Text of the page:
Ok, on the other hand I recall you saying that Star Wars tunes didn't impress you especially, or something like this.

But then you also posted an improvement on Hurwitz' La La Land tune which concerned a half/whole tone change of a note or two. Powell doesn't drive this poster crazy?

I am just curious how do you match these sorts of sentiments.

What do you think of this?:

 

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@Fabulin Something just turns me off about that last section of E.T., but especially the chase music. How else can I describe it...you know how people say that film music is basically the manipulation of emotion? For me that usually isn't a problem as I can appreciate the quality of the music writing, but in the case of E.T. the "manipulation" bit isn't disguised so well and the music leaves me feeling almost like I've been cheated somehow. You might not feel the same but at least you can see what I mean?

 

I had a similar problem with Flight to Neverland, but after listening to it some more I don't mind it at all now. And I have always loved the Love theme from Superman (especially the melody itself), and that can be said to be an ancestor of E.T. in some ways.

 

What can definitely be said about the three pieces I've mentioned is that they display JW's "sparkling" orchestral writing skills at their best. But it is the overall tone of E.T. which irks me somewhat.

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15 minutes ago, Loert said:

@Fabulin Something just turns me off about that last section of E.T., but especially the chase music. How else can I describe it...you know how people say that film music is basically the manipulation of emotion? For me that usually isn't a problem as I can appreciate the quality of the music writing, but in the case of E.T. the "manipulation" bit isn't disguised so well and the music leaves me feeling almost like I've been cheated somehow. You might not feel the same but at least you can see what I mean?

 

I had a similar problem with Flight to Neverland, but after listening to it some more I don't mind it at all now. And I have always loved the Love theme from Superman (especially the melody itself), and that can be said to be an ancestor of E.T. in some ways.

 

What can definitely be said about the three pieces I've mentioned is that they display JW's "sparkling" orchestral writing skills at their best. But it is the overall tone of E.T. which irks me somewhat.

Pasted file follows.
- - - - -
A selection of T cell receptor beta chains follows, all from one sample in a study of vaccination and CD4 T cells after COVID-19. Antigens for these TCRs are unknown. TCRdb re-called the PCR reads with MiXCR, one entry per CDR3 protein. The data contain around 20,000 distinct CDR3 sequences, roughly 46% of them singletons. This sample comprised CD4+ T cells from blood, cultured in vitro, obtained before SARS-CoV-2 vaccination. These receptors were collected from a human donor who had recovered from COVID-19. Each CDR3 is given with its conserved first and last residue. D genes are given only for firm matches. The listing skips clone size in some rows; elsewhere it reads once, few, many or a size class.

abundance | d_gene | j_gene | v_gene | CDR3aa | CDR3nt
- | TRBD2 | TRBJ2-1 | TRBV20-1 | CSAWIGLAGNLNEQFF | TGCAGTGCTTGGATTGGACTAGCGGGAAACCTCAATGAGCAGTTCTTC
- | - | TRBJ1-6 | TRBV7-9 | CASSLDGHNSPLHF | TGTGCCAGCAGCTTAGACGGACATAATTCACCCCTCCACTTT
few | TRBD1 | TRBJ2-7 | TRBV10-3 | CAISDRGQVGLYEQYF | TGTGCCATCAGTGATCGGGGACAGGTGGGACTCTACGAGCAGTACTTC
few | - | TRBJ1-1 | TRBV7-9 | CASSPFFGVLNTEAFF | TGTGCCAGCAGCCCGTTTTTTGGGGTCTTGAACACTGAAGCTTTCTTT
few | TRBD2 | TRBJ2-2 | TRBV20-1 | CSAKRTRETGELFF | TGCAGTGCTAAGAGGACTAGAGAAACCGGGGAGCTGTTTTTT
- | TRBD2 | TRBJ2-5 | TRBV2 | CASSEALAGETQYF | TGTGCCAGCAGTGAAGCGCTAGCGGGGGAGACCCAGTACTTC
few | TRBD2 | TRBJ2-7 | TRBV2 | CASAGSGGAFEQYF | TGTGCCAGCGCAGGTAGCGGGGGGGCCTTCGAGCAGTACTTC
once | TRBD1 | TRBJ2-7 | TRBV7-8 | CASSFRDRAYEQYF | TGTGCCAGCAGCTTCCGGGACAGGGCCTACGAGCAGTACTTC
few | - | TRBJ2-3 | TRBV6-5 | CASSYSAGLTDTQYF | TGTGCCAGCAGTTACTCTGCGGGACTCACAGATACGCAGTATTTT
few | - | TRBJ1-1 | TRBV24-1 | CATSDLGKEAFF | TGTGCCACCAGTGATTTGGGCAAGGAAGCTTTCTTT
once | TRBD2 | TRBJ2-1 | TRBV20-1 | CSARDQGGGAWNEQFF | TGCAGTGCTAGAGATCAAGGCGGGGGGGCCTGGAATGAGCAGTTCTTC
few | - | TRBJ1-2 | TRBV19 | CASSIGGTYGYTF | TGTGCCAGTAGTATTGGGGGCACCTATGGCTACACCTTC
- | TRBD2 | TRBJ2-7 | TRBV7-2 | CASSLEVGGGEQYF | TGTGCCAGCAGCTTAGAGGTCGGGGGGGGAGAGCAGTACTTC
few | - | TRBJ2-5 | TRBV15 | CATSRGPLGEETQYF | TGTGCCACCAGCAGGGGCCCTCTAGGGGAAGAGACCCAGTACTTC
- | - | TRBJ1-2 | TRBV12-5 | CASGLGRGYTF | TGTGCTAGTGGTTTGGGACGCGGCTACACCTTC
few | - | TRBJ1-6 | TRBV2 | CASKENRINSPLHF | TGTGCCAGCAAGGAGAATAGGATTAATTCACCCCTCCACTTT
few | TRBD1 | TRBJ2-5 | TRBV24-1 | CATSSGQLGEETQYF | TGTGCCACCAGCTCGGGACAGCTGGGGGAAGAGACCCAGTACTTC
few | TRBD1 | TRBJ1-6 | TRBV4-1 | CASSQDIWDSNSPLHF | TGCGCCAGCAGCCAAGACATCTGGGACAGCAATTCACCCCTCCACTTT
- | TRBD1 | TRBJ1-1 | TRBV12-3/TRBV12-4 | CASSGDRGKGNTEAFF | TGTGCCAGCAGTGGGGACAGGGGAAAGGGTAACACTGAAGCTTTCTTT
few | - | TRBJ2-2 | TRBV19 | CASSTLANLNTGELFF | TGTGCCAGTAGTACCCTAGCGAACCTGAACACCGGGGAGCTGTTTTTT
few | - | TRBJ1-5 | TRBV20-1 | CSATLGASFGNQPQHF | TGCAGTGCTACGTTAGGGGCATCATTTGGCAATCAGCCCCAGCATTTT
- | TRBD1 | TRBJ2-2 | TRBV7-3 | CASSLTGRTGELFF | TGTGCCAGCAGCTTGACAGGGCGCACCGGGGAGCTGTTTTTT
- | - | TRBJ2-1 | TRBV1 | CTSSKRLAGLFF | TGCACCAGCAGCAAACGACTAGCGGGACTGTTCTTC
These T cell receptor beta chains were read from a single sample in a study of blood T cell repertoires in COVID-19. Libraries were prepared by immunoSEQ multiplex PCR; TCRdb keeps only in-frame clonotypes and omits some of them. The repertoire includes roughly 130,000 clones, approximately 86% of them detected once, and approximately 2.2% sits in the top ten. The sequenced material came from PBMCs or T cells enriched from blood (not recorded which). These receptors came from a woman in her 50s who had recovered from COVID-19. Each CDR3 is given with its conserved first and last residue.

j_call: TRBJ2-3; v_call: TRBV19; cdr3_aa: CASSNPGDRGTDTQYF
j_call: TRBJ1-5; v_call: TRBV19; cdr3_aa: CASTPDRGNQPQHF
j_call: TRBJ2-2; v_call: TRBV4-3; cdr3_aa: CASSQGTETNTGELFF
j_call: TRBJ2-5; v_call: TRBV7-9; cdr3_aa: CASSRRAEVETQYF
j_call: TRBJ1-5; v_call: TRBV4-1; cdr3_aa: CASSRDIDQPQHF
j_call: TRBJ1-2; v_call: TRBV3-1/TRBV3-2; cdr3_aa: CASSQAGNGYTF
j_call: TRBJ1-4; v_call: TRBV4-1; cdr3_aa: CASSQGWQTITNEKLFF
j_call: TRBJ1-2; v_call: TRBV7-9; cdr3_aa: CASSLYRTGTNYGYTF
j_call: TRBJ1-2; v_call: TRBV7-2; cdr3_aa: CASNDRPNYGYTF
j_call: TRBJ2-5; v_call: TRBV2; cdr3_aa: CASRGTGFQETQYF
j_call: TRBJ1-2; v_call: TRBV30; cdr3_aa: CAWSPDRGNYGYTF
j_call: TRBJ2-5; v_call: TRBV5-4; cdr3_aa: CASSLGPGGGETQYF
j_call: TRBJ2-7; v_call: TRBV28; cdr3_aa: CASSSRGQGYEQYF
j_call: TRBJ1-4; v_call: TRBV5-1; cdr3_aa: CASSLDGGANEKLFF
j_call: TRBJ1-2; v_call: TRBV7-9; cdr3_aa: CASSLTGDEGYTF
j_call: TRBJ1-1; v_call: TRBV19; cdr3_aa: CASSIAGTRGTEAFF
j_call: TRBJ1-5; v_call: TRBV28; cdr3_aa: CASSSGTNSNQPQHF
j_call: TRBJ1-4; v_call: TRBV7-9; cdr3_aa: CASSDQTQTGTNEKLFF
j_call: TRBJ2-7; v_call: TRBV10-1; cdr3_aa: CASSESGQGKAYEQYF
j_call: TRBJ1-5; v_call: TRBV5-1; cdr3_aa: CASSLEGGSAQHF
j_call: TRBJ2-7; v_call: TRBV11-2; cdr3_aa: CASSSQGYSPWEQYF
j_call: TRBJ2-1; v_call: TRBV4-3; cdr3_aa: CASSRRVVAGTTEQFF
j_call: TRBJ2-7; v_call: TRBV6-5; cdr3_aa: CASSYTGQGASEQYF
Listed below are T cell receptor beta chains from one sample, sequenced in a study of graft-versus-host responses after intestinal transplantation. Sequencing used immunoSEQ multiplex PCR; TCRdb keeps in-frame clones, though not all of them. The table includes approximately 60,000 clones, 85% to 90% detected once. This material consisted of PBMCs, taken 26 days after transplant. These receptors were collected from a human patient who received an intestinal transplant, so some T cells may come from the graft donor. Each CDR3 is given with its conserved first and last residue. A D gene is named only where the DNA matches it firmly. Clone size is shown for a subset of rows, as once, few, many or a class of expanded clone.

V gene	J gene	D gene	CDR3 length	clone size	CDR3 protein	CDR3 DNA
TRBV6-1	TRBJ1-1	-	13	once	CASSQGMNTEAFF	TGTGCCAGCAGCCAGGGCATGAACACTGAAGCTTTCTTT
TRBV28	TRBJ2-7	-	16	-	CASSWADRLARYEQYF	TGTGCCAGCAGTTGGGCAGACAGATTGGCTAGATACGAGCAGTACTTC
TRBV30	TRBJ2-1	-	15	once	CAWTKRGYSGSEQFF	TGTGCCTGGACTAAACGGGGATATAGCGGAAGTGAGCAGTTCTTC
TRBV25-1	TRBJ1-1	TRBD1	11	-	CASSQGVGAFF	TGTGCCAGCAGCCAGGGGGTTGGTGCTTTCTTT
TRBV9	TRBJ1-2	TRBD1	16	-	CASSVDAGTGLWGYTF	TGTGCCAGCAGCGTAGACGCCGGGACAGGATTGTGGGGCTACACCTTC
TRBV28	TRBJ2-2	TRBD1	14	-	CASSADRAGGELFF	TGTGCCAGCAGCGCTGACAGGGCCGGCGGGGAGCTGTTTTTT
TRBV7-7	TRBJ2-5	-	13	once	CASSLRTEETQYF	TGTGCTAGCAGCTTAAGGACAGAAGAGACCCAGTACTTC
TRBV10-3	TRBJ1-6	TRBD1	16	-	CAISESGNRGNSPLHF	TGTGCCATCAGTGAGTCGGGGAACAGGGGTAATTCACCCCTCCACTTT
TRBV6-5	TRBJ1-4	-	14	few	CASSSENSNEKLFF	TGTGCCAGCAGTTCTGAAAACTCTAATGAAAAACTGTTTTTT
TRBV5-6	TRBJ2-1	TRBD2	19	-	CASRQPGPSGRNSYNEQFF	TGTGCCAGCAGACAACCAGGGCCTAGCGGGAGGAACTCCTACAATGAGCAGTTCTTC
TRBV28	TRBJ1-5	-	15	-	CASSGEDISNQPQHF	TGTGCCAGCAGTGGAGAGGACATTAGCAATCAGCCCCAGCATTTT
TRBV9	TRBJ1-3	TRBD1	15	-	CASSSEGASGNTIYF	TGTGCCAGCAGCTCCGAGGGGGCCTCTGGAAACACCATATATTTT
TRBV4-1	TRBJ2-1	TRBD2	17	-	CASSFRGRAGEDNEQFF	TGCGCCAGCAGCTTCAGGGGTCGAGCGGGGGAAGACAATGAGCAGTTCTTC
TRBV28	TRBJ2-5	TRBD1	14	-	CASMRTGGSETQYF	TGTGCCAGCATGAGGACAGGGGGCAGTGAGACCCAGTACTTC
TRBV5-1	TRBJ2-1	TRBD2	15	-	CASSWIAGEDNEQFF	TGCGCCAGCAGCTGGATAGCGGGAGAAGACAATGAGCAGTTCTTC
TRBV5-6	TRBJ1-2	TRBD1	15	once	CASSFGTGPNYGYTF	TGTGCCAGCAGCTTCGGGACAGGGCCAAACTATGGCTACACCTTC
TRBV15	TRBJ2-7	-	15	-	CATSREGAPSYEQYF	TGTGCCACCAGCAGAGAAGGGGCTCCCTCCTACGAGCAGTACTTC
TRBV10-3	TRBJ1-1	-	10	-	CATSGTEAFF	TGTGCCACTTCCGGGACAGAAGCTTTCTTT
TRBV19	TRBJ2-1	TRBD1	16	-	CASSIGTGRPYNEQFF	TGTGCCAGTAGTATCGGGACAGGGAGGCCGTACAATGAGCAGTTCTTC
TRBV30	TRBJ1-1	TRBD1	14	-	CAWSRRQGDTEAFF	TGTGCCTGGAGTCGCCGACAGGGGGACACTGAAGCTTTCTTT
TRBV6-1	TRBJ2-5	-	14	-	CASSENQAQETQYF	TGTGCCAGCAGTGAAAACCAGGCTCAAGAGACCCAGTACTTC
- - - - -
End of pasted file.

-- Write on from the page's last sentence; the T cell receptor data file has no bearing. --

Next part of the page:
I have that same feeling about Superman.

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I remember hearing the music for the basket sequence in Raiders for the first time and thinking, Well, even the guy who wrote Star Wars has got to screw up sometimes. Now it's one of many cues that cement this as one of my top favorite scores.

 

I also remember TLW being an enormous disappointment for me at first. I couldn't recognize its brilliance till I stopped comparing it to the first score and accepted that it was written with very different goals in mind.

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In the early 90's i used to dislike stuff like 'Miles on Wheels', 'Wednesday Special' or '50 Miles of Desert', now i prefer these pop idioms to the uber-romantic stuff (especially when JW pilfers Tchaikovski) like 'Across the Stars'.

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TFA track: That Girl with the Staff <- I really like how soft Rey's Theme is here as opposed to the big brassy statement in The Ways of the Force, touched my soul!

 

album: War of the Worlds <- a rock album, very different from his other 2005 scores, ❤️it!

 

composition: Flute Concerto <- I didn't like it at first because the 20th Century style was foreign to me, now I absolutely 101% LOVE it.   

On 3/26/2019 at 4:17 PM, Jurassic Shark said:

Mine:

 

I used to find Double Trouble quite annoying, but now I really like it!

😃😃Same! Double Trouble made me shiver when I first it heard back in 2004, now I think it's brilliant, along with the entire HP3 score! Now I see it as something like Theme for Harry's Third Year.

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8 minutes ago, Jurassic Shark said:

 

Exactly!

And it makes sense because Chamber of Secrets motif was quite prominent in HP2, and the Dementors were a different kind of threat for a movie that's more about Harry's journey from 'youthful pensiveness' to happiness. To me the quirky Double Trouble is just the right kind of ominous humor to lighten Harry's darker chapter. luv HP3 score!😃